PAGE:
Only a few years later, Michelangelo would paint the ceiling of the Sistine Chapel, where cardinals meet to elect a new pope, and just one of the treasures of the Vatican museums.  The decision in 1780 to open those museums to the general public regardless of religion was revolutionary.

“There is a painting of the man who opened that museum, Pope Pius VI, giving a tour to King Gustav III of Sweden,” Lev said. “They are religiously on the opposite ends of the spectrum. But you see this painting of the two of them walking side-by-side, standing under the statues. That’s what the museums are -- they are a platform of dialogue.”

“Because you don’t have to be Catholic, you don’t have to be Christian, to look at the tapestry of the Risen Christ and marvel at it,” said Rocca.

The museums were opened in 1780 to everybody. “We have sketches of people coming in there, you see men in big turbans,” said Lev. “We’re assuming that they’re Muslim.”

Today the Vatican Museums, which have a great history of openness, comprise one of the largest collections in the world -- three-and-a-half miles of museum -- and the first of its magnitude to have a woman as director: Barbara Jatta. She told Rocca she felt “astonishment” when she was appointed director.

Caring for these treasures is equal parts art and science: “A huge part of the work of the museum is conservation, preservation and restoration,” she said. “Almost 100 people in seven different conservatory labs are working permanently in the museum.”

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Conservators working on the artwork of the Vatican.

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On projects like the restoration of an oil painting by Raphael in the Hall of Constantine.  Overseeing this restoration is Professor Arnold Nesselrath. “As the restorer, you have to be humble. You have to accept that what you’re working on is much greater and it’s much more important than the work you do.”

Asked to define the genius of Raphael, Nesselrath said, “What he does with the light, how he translates the light into painting. This is, I think, the masterpiece in this room. It’s the last we have of Raphael when he dies at the age of 37. And it’s also the idea of what we lost.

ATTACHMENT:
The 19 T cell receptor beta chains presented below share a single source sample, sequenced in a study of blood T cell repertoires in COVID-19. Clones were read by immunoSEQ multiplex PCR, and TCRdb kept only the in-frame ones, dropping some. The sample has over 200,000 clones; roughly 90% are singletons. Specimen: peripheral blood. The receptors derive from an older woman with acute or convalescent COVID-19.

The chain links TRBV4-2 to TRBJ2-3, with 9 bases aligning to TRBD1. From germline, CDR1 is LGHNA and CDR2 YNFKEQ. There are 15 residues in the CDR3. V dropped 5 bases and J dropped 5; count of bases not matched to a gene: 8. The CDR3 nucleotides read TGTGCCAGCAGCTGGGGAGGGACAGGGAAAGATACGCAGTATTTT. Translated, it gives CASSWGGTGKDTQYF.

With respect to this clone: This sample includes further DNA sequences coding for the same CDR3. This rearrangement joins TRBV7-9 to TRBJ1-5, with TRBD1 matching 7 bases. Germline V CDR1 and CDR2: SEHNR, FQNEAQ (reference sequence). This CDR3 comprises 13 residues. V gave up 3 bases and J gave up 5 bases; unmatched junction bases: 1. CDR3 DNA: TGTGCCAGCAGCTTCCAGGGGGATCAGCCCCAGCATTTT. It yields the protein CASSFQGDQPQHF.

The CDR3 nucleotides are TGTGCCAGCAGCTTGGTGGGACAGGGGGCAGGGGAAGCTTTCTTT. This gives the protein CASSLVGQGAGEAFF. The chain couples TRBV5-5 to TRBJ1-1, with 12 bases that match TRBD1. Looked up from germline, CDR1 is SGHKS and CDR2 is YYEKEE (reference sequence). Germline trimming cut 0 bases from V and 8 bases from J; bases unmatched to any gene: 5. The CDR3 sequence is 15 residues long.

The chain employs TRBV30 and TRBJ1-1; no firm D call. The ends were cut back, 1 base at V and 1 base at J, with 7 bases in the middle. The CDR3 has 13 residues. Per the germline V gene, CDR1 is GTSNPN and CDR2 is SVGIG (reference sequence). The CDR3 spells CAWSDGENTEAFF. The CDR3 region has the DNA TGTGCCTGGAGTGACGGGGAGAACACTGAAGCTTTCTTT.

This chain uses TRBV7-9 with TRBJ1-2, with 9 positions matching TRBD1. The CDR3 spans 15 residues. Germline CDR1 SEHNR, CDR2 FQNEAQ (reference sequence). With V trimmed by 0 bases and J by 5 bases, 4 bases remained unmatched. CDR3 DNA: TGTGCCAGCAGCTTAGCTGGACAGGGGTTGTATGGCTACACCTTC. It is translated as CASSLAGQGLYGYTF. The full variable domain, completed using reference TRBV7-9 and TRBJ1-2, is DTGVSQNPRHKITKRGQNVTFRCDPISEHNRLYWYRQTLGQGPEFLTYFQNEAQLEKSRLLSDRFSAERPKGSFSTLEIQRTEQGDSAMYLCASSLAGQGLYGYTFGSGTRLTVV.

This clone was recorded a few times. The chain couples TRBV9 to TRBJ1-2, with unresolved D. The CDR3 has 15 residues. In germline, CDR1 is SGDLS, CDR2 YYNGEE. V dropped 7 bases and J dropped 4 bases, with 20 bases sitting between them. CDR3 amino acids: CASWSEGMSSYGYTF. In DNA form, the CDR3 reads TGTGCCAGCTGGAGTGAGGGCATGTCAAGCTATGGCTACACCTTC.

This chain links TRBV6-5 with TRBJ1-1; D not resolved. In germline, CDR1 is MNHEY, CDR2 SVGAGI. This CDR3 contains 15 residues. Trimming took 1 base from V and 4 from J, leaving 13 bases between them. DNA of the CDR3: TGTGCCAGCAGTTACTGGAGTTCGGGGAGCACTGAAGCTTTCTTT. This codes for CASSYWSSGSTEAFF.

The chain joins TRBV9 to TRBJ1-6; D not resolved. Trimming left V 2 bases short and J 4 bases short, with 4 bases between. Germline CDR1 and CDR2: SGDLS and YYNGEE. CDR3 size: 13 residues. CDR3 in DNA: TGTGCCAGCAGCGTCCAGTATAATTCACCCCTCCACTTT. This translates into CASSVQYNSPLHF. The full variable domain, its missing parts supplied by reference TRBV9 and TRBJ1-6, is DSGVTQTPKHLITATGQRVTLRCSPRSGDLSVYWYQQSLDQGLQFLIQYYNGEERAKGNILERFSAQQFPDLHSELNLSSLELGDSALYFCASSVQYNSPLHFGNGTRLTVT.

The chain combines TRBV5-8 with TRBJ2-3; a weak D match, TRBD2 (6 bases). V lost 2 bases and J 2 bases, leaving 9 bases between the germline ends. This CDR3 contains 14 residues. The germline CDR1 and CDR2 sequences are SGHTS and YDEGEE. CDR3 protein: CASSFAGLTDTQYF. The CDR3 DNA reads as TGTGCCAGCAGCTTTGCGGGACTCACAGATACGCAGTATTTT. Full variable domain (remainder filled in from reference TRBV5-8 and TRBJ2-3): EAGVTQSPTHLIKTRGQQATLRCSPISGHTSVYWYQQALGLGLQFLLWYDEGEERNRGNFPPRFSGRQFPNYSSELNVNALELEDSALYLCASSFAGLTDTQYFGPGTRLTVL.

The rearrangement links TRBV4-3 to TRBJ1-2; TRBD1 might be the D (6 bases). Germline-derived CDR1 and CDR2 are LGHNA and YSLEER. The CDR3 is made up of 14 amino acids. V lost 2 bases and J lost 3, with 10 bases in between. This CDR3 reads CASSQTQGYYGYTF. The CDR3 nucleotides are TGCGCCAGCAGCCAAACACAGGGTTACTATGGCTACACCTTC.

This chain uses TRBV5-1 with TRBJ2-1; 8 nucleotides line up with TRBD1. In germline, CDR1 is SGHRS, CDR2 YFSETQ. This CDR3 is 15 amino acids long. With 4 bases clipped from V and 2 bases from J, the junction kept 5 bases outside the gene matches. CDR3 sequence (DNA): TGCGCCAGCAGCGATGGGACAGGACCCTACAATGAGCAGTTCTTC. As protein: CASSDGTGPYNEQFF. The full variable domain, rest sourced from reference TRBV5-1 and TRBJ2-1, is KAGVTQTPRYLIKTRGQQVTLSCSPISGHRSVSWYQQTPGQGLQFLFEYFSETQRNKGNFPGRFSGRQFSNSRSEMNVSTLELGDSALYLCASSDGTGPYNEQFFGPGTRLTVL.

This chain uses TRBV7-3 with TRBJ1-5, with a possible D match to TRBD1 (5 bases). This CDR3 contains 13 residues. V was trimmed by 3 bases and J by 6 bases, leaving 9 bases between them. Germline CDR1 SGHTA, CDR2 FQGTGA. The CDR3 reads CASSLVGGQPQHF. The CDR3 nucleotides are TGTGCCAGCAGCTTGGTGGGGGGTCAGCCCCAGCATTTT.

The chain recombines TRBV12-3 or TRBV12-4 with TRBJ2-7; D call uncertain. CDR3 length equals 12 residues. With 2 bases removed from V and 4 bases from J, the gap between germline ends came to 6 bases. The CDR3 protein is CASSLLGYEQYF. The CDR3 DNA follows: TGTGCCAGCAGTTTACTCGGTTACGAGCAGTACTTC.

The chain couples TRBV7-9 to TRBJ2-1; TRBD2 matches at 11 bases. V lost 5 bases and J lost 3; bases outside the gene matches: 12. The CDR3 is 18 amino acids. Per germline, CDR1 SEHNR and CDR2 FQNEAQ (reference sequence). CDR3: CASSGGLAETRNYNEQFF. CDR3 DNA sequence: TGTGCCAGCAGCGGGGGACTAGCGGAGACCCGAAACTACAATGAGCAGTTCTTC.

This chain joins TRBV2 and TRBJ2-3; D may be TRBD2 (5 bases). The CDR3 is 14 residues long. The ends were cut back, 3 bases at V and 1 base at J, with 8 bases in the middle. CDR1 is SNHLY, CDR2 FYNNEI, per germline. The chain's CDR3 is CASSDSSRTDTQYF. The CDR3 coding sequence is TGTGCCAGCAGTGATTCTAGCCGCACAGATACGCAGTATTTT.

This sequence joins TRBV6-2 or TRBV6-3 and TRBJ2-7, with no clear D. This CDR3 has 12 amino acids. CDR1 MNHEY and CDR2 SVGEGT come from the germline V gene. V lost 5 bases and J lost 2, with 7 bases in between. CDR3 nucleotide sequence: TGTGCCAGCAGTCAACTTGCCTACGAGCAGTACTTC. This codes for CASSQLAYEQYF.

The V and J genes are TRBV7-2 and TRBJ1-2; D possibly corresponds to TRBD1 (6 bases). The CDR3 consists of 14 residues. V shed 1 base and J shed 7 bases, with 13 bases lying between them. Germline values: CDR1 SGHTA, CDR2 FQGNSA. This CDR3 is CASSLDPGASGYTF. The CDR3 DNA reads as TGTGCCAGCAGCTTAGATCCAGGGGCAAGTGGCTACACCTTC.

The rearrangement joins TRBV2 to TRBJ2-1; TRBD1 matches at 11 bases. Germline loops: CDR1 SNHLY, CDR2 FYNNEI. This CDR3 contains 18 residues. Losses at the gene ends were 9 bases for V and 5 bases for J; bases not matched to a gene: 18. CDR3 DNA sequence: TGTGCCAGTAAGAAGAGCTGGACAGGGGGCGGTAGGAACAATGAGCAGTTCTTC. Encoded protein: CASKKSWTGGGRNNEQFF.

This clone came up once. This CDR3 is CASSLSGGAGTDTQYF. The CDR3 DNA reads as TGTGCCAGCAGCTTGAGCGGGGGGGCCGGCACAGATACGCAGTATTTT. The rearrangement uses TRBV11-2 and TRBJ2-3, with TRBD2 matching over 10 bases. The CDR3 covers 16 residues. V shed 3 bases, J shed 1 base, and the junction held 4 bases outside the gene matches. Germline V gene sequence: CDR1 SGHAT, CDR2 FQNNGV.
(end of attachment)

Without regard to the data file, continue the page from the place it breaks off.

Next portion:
“And it makes us understand why the whole of Rome was sad, when they heard on Good Friday in 1520 that he’d died.”

And how did he die? “Contemporaries say from too much love.”

“What? Like, had too much sex?” Rocca asked.

“That’s the impression that his biographers give to posterity.”

“He just exhausted himself? He really lived life to the fullest, for at least a short time.”

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There are New World beans mixed in with that plaster.

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When asked if he’s learned something that really surprised him, Nesselrath replied, “We discovered the beans that came from the New World, and which the workmen who applied the plaster, they’d fallen into the plaster, when they went and took the plaster and smashed it to the wall and smoothed it over, the beans remained in there.”

It’s nice to know that Americans played such a vital part in its creation.

And today Americans pay for much of the restoration through the Vatican’s Patrons of the Arts program. Cardinal Dolan explained, “These works of art belong to the whole world. We only hold them as a custodian, as a steward. They belong to everybody.”

On the day we were in the Basilica with Cardinal Dolan, it was beautifully illuminated for the Feast of the Chair of Peter, a magnificent bronze- and iron-encrusted chair. “The chair represents unity and teaching -- and so the successor of Peter, the pope.”

“All the threads and the roads of the Vatican museums lead back to the presence of Peter,” said Lev. “We are perhaps the most beautiful outgrowth and offshoot, at least in art and architecture, that comes from that seed that was planted 2,000 years ago.”

Geographically, Vatican City may be small. But just like Bernini’s Colonnade in St. Peter’s Square, its arms open wide to the world.